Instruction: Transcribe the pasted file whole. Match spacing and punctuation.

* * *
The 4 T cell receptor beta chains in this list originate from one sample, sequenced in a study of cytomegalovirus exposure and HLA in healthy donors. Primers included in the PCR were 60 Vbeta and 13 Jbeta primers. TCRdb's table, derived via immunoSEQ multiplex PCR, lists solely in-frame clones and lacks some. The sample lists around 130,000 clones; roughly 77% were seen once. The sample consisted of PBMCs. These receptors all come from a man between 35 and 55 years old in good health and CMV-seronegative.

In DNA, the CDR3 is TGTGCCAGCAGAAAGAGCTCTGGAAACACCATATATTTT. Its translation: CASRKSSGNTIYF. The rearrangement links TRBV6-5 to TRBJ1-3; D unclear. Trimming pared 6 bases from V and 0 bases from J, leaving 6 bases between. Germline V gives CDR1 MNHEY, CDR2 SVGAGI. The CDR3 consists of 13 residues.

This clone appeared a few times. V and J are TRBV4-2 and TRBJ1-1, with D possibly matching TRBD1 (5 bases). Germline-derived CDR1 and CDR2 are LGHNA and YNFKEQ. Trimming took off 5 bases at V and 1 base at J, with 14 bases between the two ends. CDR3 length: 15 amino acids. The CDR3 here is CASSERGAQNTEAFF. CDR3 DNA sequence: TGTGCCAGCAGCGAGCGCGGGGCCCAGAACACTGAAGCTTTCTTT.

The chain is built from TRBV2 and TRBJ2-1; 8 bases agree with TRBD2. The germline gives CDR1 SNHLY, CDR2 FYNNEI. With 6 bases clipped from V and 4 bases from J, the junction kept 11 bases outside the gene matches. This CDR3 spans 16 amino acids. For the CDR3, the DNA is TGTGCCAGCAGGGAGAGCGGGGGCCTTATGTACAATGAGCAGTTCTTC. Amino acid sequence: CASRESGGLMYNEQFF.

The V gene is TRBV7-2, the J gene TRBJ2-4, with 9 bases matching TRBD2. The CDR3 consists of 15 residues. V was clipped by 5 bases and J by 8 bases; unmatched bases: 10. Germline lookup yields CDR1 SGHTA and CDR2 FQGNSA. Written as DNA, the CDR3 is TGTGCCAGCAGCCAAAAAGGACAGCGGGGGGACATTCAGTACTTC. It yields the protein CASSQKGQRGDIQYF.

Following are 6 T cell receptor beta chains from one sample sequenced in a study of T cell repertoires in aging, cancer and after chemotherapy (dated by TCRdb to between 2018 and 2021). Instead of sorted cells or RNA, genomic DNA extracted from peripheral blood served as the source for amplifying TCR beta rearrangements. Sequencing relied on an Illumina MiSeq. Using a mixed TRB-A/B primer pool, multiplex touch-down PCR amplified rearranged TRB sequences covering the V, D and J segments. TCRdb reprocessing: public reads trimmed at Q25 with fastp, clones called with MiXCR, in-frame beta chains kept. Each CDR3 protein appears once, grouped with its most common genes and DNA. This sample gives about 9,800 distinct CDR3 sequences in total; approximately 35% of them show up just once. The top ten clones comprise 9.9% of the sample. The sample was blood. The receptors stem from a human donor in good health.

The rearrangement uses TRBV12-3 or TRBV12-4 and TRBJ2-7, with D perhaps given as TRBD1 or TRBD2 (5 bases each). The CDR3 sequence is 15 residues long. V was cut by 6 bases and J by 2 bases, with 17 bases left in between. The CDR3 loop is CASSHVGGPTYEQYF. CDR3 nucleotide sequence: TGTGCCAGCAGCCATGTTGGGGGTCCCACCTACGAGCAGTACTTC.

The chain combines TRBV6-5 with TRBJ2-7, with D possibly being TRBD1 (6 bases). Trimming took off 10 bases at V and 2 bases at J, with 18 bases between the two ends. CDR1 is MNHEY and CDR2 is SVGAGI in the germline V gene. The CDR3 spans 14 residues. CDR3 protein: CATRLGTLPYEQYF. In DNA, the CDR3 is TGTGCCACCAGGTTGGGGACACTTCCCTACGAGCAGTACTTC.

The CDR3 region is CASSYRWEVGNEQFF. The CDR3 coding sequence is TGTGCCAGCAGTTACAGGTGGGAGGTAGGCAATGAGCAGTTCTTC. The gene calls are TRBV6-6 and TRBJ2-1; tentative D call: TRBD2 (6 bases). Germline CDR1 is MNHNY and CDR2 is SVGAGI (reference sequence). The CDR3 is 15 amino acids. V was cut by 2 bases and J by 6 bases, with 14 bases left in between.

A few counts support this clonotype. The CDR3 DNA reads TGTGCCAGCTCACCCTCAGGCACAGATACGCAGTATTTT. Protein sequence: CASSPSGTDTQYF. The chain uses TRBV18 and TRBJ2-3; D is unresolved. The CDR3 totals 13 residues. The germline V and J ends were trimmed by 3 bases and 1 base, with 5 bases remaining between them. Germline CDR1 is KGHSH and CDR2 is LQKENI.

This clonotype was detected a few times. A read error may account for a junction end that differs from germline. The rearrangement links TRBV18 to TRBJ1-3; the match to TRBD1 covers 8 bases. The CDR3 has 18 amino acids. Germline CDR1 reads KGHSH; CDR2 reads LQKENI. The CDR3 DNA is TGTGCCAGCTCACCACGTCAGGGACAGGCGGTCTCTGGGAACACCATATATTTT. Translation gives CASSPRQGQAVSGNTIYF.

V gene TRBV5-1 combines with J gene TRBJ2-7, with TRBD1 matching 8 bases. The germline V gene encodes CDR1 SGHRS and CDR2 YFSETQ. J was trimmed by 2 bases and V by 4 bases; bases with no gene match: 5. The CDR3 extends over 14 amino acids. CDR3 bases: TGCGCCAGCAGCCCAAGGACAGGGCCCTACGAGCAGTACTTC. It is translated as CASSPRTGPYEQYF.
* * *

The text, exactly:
The 4 T cell receptor beta chains in this list originate from one sample, sequenced in a study of cytomegalovirus exposure and HLA in healthy donors. Primers included in the PCR were 60 Vbeta and 13 Jbeta primers. TCRdb's table, derived via immunoSEQ multiplex PCR, lists solely in-frame clones and lacks some. The sample lists around 130,000 clones; roughly 77% were seen once. The sample consisted of PBMCs. These receptors all come from a man between 35 and 55 years old in good health and CMV-seronegative.

In DNA, the CDR3 is TGTGCCAGCAGAAAGAGCTCTGGAAACACCATATATTTT. Its translation: CASRKSSGNTIYF. The rearrangement links TRBV6-5 to TRBJ1-3; D unclear. Trimming pared 6 bases from V and 0 bases from J, leaving 6 bases between. Germline V gives CDR1 MNHEY, CDR2 SVGAGI. The CDR3 consists of 13 residues.

This clone appeared a few times. V and J are TRBV4-2 and TRBJ1-1, with D possibly matching TRBD1 (5 bases). Germline-derived CDR1 and CDR2 are LGHNA and YNFKEQ. Trimming took off 5 bases at V and 1 base at J, with 14 bases between the two ends. CDR3 length: 15 amino acids. The CDR3 here is CASSERGAQNTEAFF. CDR3 DNA sequence: TGTGCCAGCAGCGAGCGCGGGGCCCAGAACACTGAAGCTTTCTTT.

The chain is built from TRBV2 and TRBJ2-1; 8 bases agree with TRBD2. The germline gives CDR1 SNHLY, CDR2 FYNNEI. With 6 bases clipped from V and 4 bases from J, the junction kept 11 bases outside the gene matches. This CDR3 spans 16 amino acids. For the CDR3, the DNA is TGTGCCAGCAGGGAGAGCGGGGGCCTTATGTACAATGAGCAGTTCTTC. Amino acid sequence: CASRESGGLMYNEQFF.

The V gene is TRBV7-2, the J gene TRBJ2-4, with 9 bases matching TRBD2. The CDR3 consists of 15 residues. V was clipped by 5 bases and J by 8 bases; unmatched bases: 10. Germline lookup yields CDR1 SGHTA and CDR2 FQGNSA. Written as DNA, the CDR3 is TGTGCCAGCAGCCAAAAAGGACAGCGGGGGGACATTCAGTACTTC. It yields the protein CASSQKGQRGDIQYF.

Following are 6 T cell receptor beta chains from one sample sequenced in a study of T cell repertoires in aging, cancer and after chemotherapy (dated by TCRdb to between 2018 and 2021). Instead of sorted cells or RNA, genomic DNA extracted from peripheral blood served as the source for amplifying TCR beta rearrangements. Sequencing relied on an Illumina MiSeq. Using a mixed TRB-A/B primer pool, multiplex touch-down PCR amplified rearranged TRB sequences covering the V, D and J segments. TCRdb reprocessing: public reads trimmed at Q25 with fastp, clones called with MiXCR, in-frame beta chains kept. Each CDR3 protein appears once, grouped with its most common genes and DNA. This sample gives about 9,800 distinct CDR3 sequences in total; approximately 35% of them show up just once. The top ten clones comprise 9.9% of the sample. The sample was blood. The receptors stem from a human donor in good health.

The rearrangement uses TRBV12-3 or TRBV12-4 and TRBJ2-7, with D perhaps given as TRBD1 or TRBD2 (5 bases each). The CDR3 sequence is 15 residues long. V was cut by 6 bases and J by 2 bases, with 17 bases left in between. The CDR3 loop is CASSHVGGPTYEQYF. CDR3 nucleotide sequence: TGTGCCAGCAGCCATGTTGGGGGTCCCACCTACGAGCAGTACTTC.

The chain combines TRBV6-5 with TRBJ2-7, with D possibly being TRBD1 (6 bases). Trimming took off 10 bases at V and 2 bases at J, with 18 bases between the two ends. CDR1 is MNHEY and CDR2 is SVGAGI in the germline V gene. The CDR3 spans 14 residues. CDR3 protein: CATRLGTLPYEQYF. In DNA, the CDR3 is TGTGCCACCAGGTTGGGGACACTTCCCTACGAGCAGTACTTC.

The CDR3 region is CASSYRWEVGNEQFF. The CDR3 coding sequence is TGTGCCAGCAGTTACAGGTGGGAGGTAGGCAATGAGCAGTTCTTC. The gene calls are TRBV6-6 and TRBJ2-1; tentative D call: TRBD2 (6 bases). Germline CDR1 is MNHNY and CDR2 is SVGAGI (reference sequence). The CDR3 is 15 amino acids. V was cut by 2 bases and J by 6 bases, with 14 bases left in between.

A few counts support this clonotype. The CDR3 DNA reads TGTGCCAGCTCACCCTCAGGCACAGATACGCAGTATTTT. Protein sequence: CASSPSGTDTQYF. The chain uses TRBV18 and TRBJ2-3; D is unresolved. The CDR3 totals 13 residues. The germline V and J ends were trimmed by 3 bases and 1 base, with 5 bases remaining between them. Germline CDR1 is KGHSH and CDR2 is LQKENI.

This clonotype was detected a few times. A read error may account for a junction end that differs from germline. The rearrangement links TRBV18 to TRBJ1-3; the match to TRBD1 covers 8 bases. The CDR3 has 18 amino acids. Germline CDR1 reads KGHSH; CDR2 reads LQKENI. The CDR3 DNA is TGTGCCAGCTCACCACGTCAGGGACAGGCGGTCTCTGGGAACACCATATATTTT. Translation gives CASSPRQGQAVSGNTIYF.

V gene TRBV5-1 combines with J gene TRBJ2-7, with TRBD1 matching 8 bases. The germline V gene encodes CDR1 SGHRS and CDR2 YFSETQ. J was trimmed by 2 bases and V by 4 bases; bases with no gene match: 5. The CDR3 extends over 14 amino acids. CDR3 bases: TGCGCCAGCAGCCCAAGGACAGGGCCCTACGAGCAGTACTTC. It is translated as CASSPRTGPYEQYF.